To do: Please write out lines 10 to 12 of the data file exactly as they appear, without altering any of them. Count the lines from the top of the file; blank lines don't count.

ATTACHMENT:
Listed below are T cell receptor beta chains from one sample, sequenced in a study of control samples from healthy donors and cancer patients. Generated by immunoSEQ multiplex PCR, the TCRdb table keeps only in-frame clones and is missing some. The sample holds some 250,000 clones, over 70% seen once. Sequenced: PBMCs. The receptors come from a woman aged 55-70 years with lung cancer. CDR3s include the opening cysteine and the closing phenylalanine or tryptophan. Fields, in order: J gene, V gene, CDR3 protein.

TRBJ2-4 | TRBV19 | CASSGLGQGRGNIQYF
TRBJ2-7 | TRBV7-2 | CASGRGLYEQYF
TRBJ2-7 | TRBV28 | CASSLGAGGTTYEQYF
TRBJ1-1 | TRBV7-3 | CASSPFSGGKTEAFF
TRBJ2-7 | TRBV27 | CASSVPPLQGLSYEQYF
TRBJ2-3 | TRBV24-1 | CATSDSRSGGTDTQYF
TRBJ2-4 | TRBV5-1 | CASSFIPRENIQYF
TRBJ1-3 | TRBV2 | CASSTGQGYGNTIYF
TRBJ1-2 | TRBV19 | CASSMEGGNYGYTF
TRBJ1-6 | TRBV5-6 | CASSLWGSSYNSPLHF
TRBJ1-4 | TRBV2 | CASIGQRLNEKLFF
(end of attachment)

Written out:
TRBJ1-2 | TRBV19 | CASSMEGGNYGYTF
TRBJ1-6 | TRBV5-6 | CASSLWGSSYNSPLHF
TRBJ1-4 | TRBV2 | CASIGQRLNEKLFF